How to Run with a Heart Rate Monitor
When I joined Team USA Minnesota, I was surprised to learn that coach Barker had a lot of his athletes training using a heart rate monitor. To tell you the truth, at first I did not buy into the heart rate training system.
I often found the pace I thought I should be running, and the pace my heart rate monitor told me I should be running, did not correlate with one another. I was either running to slow on my tempo runs or too fast on my easy days. I was often frustrated and decided to ditch the heart rate monitor and go it alone.
Over the course of a year and a half I had less than stellar results.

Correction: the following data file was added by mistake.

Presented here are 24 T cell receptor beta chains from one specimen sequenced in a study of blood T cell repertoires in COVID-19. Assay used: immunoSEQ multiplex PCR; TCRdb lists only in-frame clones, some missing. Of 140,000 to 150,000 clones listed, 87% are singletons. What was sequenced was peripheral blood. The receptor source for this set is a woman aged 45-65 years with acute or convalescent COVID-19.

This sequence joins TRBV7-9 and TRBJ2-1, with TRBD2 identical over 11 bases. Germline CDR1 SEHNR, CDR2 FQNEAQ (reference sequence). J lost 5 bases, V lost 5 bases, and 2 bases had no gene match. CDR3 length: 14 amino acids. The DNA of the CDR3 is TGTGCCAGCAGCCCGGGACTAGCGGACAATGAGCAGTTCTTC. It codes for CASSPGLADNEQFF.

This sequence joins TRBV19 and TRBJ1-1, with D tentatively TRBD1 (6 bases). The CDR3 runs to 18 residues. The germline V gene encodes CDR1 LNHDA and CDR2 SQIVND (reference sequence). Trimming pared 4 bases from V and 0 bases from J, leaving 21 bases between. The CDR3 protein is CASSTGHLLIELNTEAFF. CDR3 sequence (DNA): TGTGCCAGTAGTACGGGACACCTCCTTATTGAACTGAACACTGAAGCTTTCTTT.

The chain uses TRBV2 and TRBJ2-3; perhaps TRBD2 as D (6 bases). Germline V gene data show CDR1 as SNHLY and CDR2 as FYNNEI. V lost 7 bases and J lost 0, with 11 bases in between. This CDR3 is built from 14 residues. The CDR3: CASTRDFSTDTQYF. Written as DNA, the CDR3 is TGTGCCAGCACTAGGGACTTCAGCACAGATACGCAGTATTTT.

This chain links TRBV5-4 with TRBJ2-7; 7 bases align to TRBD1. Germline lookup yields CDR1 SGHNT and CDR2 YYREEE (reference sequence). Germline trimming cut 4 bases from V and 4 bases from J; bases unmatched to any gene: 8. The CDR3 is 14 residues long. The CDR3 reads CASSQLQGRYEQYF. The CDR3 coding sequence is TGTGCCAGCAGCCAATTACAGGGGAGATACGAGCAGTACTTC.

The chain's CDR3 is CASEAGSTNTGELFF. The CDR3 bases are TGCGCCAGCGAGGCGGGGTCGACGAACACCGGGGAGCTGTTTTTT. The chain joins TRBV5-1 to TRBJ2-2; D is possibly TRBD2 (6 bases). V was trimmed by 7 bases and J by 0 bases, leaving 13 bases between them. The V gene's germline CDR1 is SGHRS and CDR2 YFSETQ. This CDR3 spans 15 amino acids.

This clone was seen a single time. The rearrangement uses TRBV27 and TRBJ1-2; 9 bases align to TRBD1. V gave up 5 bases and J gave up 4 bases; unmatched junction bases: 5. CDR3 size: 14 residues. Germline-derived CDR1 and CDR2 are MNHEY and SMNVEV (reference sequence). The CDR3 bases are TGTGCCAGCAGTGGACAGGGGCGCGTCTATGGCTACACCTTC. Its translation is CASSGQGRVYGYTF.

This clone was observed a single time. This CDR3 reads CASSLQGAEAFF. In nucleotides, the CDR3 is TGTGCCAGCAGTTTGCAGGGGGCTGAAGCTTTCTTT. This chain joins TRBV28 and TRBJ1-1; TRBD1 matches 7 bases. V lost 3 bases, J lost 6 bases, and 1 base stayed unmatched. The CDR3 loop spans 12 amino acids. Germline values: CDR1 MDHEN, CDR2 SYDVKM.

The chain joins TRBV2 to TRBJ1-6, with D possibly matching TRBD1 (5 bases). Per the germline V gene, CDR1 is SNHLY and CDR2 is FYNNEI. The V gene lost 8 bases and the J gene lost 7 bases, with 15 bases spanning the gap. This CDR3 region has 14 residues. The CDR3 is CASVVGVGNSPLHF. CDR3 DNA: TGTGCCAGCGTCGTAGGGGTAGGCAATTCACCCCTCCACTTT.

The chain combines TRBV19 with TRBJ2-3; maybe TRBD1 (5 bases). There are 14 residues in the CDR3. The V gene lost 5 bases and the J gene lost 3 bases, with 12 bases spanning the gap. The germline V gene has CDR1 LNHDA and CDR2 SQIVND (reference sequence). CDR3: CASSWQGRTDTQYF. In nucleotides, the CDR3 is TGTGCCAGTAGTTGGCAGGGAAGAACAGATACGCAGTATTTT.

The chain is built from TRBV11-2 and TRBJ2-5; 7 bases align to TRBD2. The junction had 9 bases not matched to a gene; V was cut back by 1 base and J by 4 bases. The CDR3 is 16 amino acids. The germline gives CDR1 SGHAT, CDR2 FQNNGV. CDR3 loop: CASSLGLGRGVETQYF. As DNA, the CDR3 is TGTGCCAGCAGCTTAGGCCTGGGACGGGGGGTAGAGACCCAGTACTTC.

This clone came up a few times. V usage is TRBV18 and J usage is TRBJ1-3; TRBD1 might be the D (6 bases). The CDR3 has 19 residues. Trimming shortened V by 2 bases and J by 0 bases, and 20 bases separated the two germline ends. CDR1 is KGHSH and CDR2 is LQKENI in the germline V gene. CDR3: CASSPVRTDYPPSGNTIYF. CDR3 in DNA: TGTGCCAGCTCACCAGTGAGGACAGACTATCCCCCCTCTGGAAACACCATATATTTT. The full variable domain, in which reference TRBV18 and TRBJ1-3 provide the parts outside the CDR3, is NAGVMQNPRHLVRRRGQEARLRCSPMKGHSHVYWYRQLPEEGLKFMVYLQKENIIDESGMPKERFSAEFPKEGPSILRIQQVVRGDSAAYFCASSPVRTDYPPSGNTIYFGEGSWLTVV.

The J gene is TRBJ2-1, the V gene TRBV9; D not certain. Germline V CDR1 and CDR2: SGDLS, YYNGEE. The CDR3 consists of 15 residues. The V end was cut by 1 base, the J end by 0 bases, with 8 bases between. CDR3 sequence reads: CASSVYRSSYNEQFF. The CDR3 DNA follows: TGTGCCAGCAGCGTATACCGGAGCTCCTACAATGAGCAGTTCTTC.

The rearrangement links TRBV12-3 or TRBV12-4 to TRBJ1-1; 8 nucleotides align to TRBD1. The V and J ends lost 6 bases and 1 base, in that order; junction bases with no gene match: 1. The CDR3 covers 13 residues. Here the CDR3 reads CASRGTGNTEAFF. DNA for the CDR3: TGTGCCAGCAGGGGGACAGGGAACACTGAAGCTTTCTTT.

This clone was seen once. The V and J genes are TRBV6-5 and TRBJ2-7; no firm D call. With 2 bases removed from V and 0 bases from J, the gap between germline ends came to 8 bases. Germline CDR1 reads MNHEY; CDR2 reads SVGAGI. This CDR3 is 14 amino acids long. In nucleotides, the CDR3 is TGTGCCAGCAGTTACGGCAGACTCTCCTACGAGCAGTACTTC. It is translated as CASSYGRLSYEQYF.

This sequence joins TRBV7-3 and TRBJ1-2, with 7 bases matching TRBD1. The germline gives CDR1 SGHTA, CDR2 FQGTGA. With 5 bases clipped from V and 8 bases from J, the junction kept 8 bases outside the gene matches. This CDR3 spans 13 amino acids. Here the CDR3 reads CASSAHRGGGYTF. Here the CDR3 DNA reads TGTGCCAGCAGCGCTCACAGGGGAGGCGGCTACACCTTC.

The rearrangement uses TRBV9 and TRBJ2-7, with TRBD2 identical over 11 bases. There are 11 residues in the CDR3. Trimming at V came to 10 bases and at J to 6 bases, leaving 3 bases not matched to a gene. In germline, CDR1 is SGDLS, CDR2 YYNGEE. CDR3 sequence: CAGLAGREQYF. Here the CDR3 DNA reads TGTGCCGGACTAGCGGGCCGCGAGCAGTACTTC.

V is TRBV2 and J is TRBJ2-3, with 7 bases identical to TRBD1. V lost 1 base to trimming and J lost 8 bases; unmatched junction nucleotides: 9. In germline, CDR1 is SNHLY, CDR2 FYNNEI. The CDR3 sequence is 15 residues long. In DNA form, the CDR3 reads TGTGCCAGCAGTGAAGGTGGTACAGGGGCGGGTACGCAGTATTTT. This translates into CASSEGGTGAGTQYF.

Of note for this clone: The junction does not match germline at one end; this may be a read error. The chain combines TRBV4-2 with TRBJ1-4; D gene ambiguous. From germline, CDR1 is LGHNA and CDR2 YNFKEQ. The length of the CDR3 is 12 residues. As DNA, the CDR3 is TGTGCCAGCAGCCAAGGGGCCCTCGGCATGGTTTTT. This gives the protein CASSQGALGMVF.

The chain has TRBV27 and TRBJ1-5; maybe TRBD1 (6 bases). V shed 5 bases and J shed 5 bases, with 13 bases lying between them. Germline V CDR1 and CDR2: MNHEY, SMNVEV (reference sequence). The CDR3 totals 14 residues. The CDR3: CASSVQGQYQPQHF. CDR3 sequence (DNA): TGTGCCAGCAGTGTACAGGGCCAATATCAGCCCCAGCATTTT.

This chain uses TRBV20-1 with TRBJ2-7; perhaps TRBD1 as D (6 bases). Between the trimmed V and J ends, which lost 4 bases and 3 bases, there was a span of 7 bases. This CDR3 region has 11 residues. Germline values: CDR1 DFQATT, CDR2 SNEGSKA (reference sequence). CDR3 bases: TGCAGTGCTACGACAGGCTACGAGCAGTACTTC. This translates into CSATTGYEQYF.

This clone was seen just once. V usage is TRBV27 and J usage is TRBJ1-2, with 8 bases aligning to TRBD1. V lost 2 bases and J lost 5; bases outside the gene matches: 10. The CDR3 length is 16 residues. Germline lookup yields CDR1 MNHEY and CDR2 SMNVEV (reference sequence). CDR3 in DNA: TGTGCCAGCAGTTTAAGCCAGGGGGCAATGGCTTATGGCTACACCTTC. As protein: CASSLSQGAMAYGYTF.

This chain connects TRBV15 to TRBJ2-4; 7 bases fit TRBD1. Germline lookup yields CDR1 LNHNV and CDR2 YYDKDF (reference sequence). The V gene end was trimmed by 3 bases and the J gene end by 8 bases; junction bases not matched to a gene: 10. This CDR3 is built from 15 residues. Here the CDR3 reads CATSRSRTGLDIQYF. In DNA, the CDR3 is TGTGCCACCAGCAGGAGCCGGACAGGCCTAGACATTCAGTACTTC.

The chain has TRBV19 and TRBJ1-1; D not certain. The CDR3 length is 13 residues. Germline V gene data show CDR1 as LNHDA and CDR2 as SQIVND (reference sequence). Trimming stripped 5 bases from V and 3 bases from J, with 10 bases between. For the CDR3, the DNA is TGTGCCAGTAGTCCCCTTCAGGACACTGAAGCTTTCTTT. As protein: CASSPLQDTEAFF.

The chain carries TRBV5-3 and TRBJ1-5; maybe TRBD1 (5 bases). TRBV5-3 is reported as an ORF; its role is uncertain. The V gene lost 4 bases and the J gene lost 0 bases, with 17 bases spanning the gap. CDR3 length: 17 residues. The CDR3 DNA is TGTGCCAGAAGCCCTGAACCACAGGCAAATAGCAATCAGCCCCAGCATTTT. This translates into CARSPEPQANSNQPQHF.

Once I finally bought into the system and trained 100% off of heart rate, my training and racing started to change. My easy runs started becoming super easy; running at 8:30 pace for an easy 10 mile run was not uncommon.
As my easy runs became easier my speed and tempo runs started getting faster. Suddenly I was running paces I never thought possible. I attribute this to allowing my body to fully recover between workouts.
After a full year of training with a heart rate monitor, I had my most successful year of racing! I won the US Half Marathon Championship in a new half-marathon PR of 61:54, a 12th place finish at The Boston Marathon (a PR of 2:13) and won the USATF athlete of the year.
While your results will vary, I think everyone, from elites to beginners, can benefit from heart rate monitor training.
What is Heart Rate Monitor Training?